Commentary: Indonesia: A Currency Board Is No Magic BulletKerry Capell
Is the answer to Indonesia's economic woes a currency board? That's what embattled President Suharto suggests. By permanently linking the exchange rate of the rupiah to the U.S. dollar, currency volatility could be cut, Indonesian corporations could begin to repay loans, and politics would be removed from monetary policy--a big reason Indonesia is in the mess it's in.
Since Suharto first raised the possibility on Feb. 9 that the country might adopt an independent currency board, the rupiah, which lost two-thirds of its value in the past six months, rose 32%. Boards have been so successful in places as diverse as Argentina, Hong Kong, and Bosnia, that even Thailand is considering one. Proponents say a currency board will provide the stability necessary for Indonesia to move ahead with controversial reforms such as those advocated by the International Monetary Fund. "Currency boards are ideally suited for crisis situations, and we have a crisis," says Johns Hopkins University professor Steven Hanke, who has met with Suharto to discuss foreign exchange strategy.
A DIVE? But the long-term success of a currency board in Indonesia is dubious. The country is financially hamstrung, and its political leadership lacks credibility and is notoriously interventionist. The word among foreign investors is that Suharto's real motive is to protect the financial interests of his family and friends. If the government talks up the rupiah, skeptics say, favored businesses and banks will be able to buy dollars at better than market rates. The fear is that once these companies pay off some foreign debts, any commitment to a currency board will evaporate and the rupiah will plunge anew.
At first glance, a currency board could be a panacea. It puts a country's monetary policy on autopilot, giving local politicians and central bankers no say. Linking local monetary policy to that of the U.S., as Argentina has done, basically means Federal Reserve Board Chairman Alan Greenspan sets interest rates. All of a country's cash is convertible into dollars or other hard currency at a fixed exchange rate. The board must hold reserves equal to 100% of the cash in circulation. New currency can be created only through balance-of-payments surpluses.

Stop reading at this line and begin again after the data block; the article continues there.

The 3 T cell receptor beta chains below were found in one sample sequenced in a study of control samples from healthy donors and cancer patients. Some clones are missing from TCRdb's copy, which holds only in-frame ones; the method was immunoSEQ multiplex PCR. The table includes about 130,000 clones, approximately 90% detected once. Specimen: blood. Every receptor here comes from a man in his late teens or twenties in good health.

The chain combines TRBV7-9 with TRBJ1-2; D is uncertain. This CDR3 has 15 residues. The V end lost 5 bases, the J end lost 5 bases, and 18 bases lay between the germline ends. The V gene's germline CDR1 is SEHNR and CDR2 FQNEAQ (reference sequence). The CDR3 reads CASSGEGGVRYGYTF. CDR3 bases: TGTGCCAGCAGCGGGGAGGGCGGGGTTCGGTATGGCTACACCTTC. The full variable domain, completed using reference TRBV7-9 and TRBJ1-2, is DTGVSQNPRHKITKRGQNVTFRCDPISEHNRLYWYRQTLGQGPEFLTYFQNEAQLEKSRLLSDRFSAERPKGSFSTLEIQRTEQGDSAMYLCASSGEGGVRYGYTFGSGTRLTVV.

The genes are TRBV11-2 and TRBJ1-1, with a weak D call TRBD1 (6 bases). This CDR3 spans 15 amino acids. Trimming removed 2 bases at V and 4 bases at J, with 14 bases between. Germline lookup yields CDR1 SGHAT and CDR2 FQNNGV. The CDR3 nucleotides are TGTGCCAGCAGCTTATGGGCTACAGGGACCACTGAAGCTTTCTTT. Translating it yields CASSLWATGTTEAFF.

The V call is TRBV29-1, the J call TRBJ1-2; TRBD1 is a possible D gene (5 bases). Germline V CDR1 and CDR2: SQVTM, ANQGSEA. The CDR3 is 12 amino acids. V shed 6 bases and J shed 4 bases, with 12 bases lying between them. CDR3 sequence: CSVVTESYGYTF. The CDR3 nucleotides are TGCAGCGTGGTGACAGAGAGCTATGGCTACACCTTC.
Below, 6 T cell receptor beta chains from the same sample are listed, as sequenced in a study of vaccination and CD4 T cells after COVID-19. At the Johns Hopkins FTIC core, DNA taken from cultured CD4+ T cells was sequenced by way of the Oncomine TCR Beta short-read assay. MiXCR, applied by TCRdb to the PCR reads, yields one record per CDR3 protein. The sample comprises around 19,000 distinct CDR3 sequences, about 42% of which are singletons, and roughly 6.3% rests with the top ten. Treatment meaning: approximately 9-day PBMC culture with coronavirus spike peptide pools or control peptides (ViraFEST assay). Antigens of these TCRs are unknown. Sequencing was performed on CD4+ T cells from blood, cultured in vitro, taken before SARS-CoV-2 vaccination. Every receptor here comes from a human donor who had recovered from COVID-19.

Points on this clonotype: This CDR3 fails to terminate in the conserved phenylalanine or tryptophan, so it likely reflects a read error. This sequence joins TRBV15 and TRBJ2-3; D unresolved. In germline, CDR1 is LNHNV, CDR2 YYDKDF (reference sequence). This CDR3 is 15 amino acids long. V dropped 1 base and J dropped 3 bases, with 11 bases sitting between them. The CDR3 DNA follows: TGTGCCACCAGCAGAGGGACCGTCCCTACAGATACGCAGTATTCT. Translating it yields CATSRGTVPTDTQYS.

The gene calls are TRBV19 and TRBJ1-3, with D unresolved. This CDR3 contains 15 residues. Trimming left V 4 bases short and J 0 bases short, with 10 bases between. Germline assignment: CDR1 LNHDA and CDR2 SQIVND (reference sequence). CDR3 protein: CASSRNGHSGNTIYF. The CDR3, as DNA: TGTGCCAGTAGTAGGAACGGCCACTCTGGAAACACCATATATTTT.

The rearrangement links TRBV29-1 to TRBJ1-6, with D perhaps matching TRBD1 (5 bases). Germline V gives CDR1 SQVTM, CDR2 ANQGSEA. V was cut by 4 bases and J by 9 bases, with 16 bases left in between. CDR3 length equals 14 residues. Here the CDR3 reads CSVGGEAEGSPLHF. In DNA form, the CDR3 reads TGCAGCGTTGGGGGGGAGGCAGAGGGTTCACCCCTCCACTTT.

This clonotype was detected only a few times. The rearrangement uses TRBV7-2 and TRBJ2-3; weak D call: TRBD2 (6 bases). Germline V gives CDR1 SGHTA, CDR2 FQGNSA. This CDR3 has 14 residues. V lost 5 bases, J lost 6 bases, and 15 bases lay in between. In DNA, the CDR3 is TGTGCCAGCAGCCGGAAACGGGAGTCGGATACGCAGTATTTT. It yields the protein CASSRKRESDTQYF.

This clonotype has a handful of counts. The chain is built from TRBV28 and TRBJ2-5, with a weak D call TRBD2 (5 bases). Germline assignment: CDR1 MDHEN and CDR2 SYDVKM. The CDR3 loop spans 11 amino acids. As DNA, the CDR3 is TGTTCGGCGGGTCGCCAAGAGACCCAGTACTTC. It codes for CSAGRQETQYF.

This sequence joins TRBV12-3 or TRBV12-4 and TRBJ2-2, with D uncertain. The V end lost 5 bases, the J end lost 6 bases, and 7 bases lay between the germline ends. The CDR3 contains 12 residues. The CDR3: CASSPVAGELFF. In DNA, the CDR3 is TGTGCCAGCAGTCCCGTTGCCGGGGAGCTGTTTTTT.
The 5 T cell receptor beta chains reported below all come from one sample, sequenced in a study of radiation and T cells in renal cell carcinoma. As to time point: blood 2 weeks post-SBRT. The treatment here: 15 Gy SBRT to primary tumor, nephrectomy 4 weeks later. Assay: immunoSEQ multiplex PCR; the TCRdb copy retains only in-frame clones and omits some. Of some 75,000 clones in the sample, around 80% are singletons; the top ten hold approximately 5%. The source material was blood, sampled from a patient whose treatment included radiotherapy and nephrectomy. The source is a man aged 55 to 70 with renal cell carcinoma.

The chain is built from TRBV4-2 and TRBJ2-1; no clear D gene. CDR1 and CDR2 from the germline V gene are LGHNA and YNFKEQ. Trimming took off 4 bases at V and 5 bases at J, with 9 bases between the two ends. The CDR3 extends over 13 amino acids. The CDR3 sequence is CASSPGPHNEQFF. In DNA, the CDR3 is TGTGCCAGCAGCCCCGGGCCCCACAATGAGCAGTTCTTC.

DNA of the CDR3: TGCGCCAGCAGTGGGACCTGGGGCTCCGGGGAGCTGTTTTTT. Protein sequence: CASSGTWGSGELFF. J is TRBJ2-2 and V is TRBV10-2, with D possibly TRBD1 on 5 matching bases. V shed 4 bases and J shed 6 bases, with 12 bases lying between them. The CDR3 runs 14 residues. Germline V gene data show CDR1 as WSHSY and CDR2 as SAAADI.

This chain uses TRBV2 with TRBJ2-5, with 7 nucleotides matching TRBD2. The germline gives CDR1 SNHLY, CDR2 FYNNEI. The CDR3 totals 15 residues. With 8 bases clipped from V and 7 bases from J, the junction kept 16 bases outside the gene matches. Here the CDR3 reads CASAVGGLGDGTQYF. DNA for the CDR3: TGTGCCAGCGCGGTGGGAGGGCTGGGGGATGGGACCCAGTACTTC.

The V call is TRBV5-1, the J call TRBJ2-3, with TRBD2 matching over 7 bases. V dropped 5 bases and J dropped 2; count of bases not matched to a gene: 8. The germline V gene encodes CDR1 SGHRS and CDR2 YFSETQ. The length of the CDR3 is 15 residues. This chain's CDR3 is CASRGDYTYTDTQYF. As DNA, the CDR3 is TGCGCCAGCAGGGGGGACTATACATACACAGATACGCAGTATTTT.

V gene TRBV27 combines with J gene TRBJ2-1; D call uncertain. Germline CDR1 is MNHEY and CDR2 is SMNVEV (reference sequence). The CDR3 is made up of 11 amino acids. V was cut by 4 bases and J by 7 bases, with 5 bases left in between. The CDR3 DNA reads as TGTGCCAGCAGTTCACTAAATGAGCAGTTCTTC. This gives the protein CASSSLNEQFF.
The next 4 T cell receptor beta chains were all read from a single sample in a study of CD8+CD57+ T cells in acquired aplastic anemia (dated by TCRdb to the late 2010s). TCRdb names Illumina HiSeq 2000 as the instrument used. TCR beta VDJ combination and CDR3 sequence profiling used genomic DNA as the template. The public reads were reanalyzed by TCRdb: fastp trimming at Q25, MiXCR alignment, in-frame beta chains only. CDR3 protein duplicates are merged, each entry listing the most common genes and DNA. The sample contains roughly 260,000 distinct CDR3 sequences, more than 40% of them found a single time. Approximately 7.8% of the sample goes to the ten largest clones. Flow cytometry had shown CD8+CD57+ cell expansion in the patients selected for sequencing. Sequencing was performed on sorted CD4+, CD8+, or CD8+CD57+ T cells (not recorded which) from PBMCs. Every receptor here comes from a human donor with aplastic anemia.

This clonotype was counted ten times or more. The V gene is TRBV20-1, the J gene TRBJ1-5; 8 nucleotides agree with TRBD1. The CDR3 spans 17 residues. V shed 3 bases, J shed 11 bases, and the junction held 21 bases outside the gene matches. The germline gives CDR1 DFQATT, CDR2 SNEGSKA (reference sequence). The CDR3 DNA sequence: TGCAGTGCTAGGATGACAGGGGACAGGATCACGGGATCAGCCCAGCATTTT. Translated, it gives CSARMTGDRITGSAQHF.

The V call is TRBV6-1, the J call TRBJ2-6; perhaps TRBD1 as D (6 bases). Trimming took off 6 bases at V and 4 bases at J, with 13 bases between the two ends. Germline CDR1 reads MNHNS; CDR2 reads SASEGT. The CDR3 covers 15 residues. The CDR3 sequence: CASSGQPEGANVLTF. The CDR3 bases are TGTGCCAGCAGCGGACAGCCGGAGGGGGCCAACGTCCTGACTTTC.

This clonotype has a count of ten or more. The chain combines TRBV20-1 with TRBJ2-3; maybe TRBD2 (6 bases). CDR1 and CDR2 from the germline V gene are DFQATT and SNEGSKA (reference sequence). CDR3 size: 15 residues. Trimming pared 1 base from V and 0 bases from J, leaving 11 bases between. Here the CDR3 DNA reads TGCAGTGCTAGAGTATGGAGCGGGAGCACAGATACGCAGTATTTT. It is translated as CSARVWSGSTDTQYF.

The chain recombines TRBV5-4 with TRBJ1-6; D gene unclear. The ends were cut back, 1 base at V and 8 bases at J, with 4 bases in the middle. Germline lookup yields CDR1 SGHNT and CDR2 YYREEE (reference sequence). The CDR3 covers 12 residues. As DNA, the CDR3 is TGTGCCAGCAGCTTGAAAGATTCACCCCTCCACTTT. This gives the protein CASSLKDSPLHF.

But the cost to an economy can be enormous. Indonesia already faces severe social unrest, with 12-month interest rates at 61%. If rates went into triple digits, as some economists expect, unemployment and inflation would rise, asset prices would collapse, and locals would hoard food. A currency board is an "incredibly austere mechanism," says Walter Molano, director for economic and financial research at SBC Warburg Dillon Read. "It's akin to going on a diet by wiring your mouth shut."
Then there's the exchange rate dilemma: No one has the faintest idea of what a fair rate for the rupiah should be. If the currency board sets the rupiah's value too high, demand for dollars would grow astronomically, and local interest rates would soar as everyone cashed out. Too low a rate would fuel inflation--already estimated at 50%--and make it even more unlikely that Indonesia would be able to repay its $137 billion foreign debt.
Market rumors now suggest that Suharto is considering an exchange rate of 5,500 to 6,000 rupiah to the dollar--a substantial strengthening from its current value. Yet Paribas chief currency strategist Nick Parsons contends that's unrealistic. With $19 billion in currency reserves left in Indonesia's coffers, such a rate would only be enough to cover the rupiah in circulation. A remaining $55 billion to $60 billion would be exposed, says Joyce Chang, managing director of international emerging markets fixed income at Merrill Lynch & Co. If speculators were to attack the rupiah or there was a massive flight of capital overseas, Indonesia's money supply would shrink.
TOO SMALL. By fixing the rupiah to the dollar, Indonesia risks desynchronizing its monetary policy from those of its local trading partners. Since Indonesia's economy is not big enough to allow it to operate on its own as a global player, it must align itself with other regional economies.
A currency board alone would not buy Indonesia credibility--a commodity in short supply in this resource-rich nation. Suharto's government needs to show it is committed to economic and political reforms. And Indonesian consumers have to be willing to undergo the pain of monetary shock therapy. But these are big ifs, and at least a currency board will buy time. These days, that's about all Indonesians can afford.